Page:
Philosopher Edward Feser perhaps has one of the most well articulated and detailed testimonies I recall having read (which at this point is quite a few). Feser is a professional philosopher after all, so it shouldn’t be too much of a surprise. Nonetheless, in this short post I have attempted to summarize Feser’s journey while also attempting to outline some of the key moments that had taken place within it. I am confident that this summarized testimony will be helpful to those who don’t necessarily have the time to read through the 7000 word testimony on Feser’s own website. However, I do encourage reading the full testimony for there is much in the details not included here.
As a way of biography, Feser is a well-known philosopher in the profession having penned numerous academic articles on several subjects ranging from the philosophy of mind to metaphysics. He is the Associate Professor of Philosophy at Pasadena City College, previously a Visiting Assistant Professor at Loyola Marymount University, and a Visiting Scholar at the Social Philosophy and Policy Center. He has authored numerous books including Aquinas, Five Proofs of the Existence of God, Scholastic Metaphysics: A Contemporary Introduction, and The Last Superstition: A Refutation of the New Atheism. Feser was also once an atheist naturalist until he converted to Christianity.
Feser explains that he was a convinced atheist naturalist for a period of 10 years in the 1990s and that his transition away from it “was no single event, but a gradual transformation.” He was brought up Catholic but ultimately lost his faith while a teenager around the age of 13 or 14. His atheism stayed with him well into his university years as a passionate philosophy student. While at university he discovered a new interest in existentialism and existentialist philosophers, particularly Soren Kierkegaard. This interest led him to discover other existentialists such as Friedrich Nietzsche and Walter Kaufmann of whom he both appreciated but especially Kaufmann in particular. In the more modern philosophical climate, the atheist analytic philosopher J. L. Mackie proved appealing to Feser, and he considered Mackie’s book The Miracle of Theism to be a solid piece of philosophical work. Feser remarks that Mackie’s book was “intellectually serious, which is more than can be said for anything written by a “New Atheist.”” Philosopher Kai Nielsen would also appeal on issues of morality and religion. According to Feser,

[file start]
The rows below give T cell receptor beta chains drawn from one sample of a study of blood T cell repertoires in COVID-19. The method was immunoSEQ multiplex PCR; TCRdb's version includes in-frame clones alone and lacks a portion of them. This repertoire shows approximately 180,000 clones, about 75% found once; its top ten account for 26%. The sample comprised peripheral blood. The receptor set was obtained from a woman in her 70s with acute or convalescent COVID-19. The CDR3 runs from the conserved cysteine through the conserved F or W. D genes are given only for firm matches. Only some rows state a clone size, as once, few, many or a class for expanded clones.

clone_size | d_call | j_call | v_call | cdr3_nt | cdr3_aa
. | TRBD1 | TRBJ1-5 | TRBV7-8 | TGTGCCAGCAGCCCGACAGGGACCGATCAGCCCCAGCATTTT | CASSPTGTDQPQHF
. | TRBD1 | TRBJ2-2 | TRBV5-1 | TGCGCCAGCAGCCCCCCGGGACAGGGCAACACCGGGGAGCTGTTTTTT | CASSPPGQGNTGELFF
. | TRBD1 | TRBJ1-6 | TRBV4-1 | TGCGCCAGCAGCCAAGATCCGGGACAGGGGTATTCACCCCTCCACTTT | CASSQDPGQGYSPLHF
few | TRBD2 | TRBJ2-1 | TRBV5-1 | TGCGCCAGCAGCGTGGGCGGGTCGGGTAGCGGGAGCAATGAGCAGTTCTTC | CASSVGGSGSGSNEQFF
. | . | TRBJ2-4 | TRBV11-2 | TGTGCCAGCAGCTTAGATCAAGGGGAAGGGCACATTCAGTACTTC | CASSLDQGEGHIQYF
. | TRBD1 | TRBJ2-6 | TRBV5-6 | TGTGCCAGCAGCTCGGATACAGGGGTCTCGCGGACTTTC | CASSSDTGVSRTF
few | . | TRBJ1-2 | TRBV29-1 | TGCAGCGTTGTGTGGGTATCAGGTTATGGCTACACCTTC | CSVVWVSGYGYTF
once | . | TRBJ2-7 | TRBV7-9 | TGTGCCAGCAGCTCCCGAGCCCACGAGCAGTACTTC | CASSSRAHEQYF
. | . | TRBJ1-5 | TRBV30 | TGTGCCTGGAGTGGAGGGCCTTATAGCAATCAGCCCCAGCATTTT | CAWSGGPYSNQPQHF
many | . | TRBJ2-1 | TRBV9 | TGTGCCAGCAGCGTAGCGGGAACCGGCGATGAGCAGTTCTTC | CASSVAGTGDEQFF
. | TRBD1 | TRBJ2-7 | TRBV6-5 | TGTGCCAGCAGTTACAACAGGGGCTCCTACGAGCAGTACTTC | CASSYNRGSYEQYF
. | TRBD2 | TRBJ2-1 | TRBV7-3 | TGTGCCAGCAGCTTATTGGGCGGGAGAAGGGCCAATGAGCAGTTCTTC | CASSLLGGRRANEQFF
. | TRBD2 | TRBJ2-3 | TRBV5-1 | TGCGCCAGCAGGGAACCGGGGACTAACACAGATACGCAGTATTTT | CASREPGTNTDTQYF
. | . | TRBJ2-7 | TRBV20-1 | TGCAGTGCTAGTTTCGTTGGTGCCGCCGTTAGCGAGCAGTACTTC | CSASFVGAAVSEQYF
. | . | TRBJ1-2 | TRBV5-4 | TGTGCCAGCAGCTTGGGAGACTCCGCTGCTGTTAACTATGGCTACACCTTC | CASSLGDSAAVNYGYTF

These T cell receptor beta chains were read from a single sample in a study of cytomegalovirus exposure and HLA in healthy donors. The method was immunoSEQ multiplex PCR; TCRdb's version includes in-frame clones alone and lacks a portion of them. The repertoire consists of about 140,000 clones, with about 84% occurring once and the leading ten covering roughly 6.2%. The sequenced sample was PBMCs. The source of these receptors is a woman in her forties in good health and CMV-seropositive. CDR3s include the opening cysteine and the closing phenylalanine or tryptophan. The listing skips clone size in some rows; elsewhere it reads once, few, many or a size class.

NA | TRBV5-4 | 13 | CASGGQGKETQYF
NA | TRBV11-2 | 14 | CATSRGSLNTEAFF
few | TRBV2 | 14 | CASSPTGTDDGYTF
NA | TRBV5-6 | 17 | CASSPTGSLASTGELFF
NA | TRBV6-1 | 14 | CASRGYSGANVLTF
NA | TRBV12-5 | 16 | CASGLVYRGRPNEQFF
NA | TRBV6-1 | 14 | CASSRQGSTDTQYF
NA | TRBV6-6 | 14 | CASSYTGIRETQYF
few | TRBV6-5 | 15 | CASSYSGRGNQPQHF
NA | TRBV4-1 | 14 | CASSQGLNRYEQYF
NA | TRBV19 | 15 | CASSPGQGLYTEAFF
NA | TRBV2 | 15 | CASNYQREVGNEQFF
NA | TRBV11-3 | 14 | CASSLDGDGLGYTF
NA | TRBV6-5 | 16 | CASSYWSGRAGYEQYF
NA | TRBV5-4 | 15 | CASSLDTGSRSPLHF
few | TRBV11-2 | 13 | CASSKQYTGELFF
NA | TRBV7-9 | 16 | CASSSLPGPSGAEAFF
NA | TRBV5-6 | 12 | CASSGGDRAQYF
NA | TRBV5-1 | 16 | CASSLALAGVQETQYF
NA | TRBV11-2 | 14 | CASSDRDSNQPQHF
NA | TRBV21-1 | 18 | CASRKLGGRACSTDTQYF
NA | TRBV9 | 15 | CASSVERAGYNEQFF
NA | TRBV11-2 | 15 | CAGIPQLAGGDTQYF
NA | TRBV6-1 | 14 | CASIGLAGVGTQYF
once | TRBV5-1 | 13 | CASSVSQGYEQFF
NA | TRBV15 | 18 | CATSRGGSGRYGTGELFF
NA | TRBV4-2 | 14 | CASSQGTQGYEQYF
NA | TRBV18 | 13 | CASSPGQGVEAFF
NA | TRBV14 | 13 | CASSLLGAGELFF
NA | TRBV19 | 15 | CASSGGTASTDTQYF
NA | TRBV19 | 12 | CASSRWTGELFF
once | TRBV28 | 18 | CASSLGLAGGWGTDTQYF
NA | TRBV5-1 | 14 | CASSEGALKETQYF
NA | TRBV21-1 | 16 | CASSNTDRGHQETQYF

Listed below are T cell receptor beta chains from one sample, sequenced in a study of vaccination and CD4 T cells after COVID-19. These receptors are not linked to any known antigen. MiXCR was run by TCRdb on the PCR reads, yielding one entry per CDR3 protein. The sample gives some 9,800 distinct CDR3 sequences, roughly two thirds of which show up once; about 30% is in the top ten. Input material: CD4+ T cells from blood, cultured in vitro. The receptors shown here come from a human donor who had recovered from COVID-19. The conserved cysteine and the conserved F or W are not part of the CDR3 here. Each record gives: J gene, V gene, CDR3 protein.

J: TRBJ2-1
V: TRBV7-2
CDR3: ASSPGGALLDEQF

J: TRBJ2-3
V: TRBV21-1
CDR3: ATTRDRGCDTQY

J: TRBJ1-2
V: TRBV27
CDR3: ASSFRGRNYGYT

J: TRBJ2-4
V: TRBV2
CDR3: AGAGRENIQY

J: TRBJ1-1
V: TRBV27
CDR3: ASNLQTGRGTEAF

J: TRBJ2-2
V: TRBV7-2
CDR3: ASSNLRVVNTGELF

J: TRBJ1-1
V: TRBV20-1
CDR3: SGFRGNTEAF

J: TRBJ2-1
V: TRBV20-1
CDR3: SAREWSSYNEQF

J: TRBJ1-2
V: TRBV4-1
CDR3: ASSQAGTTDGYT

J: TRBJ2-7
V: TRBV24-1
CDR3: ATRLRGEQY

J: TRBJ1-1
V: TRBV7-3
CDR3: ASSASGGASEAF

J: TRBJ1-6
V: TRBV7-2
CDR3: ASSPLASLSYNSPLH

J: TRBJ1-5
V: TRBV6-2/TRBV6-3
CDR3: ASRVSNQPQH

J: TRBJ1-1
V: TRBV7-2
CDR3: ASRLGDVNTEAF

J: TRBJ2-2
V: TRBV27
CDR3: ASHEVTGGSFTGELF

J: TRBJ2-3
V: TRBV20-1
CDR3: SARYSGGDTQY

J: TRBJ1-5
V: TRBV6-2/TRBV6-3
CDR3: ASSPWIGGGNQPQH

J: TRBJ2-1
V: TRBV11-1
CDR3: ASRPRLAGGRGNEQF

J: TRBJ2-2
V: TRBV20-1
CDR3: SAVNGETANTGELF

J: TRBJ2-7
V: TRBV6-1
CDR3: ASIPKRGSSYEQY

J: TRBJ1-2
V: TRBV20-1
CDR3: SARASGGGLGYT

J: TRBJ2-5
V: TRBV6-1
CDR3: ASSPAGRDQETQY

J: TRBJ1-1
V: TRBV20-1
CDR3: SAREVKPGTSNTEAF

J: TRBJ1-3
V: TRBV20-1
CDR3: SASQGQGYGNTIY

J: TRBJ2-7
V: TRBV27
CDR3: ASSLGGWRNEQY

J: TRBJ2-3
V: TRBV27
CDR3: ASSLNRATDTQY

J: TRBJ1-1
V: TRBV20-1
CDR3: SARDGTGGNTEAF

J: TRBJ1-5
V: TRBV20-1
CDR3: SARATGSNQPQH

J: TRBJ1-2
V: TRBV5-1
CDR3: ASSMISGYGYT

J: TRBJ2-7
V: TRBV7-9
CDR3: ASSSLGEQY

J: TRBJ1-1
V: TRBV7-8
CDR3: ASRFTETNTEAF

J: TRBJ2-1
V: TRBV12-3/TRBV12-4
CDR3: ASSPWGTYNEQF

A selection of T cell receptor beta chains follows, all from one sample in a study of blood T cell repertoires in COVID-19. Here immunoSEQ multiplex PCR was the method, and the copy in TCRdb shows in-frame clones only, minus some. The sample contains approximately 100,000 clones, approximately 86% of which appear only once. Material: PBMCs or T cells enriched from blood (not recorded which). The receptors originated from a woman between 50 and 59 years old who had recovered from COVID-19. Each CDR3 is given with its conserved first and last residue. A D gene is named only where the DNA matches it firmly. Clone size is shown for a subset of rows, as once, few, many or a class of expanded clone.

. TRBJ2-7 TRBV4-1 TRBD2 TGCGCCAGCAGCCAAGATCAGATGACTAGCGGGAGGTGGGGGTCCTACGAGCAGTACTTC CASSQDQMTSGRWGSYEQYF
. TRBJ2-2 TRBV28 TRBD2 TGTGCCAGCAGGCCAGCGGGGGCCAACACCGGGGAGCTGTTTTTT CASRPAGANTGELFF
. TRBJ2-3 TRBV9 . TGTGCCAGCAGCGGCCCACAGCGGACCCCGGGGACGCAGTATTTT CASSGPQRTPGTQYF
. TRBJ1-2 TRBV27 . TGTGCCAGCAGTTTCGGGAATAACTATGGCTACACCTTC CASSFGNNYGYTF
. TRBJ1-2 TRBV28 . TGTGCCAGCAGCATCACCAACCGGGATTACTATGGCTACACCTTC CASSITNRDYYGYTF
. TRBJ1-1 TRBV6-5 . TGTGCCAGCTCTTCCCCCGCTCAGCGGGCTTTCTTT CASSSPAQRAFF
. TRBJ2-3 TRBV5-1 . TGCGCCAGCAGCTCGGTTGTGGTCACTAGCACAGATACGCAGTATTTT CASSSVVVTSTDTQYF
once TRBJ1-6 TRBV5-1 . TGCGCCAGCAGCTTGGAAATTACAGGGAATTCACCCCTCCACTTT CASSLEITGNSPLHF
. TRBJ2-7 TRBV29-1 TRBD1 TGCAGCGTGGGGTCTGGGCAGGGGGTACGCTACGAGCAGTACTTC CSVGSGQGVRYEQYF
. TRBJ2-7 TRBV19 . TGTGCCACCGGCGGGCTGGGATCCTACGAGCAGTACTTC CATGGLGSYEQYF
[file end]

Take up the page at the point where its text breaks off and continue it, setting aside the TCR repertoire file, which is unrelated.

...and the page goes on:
“What really impressed me was the evidentialist challenge to religious belief. If God really exists there should be solid arguments to that effect, and there just aren’t, or so I then supposed… Atheism was like belief in a spherical earth — something everyone in possession of the relevant facts knows to be true, and therefore not worth getting too worked up over or devoting too much philosophical attention to.”
However, when he examined analytic philosophy in some more detail during the course of his studies it would, before long, bring his “youthful atheism down to earth.” The genesis of Feser’s transition away from atheism came about when he first begun to look into the philosophy of language and logic. Over the several following years, during which he weighed information and arguments presented in his course materials, he reasoned that the existing naturalistic accounts of language and meaning failed to satisfy,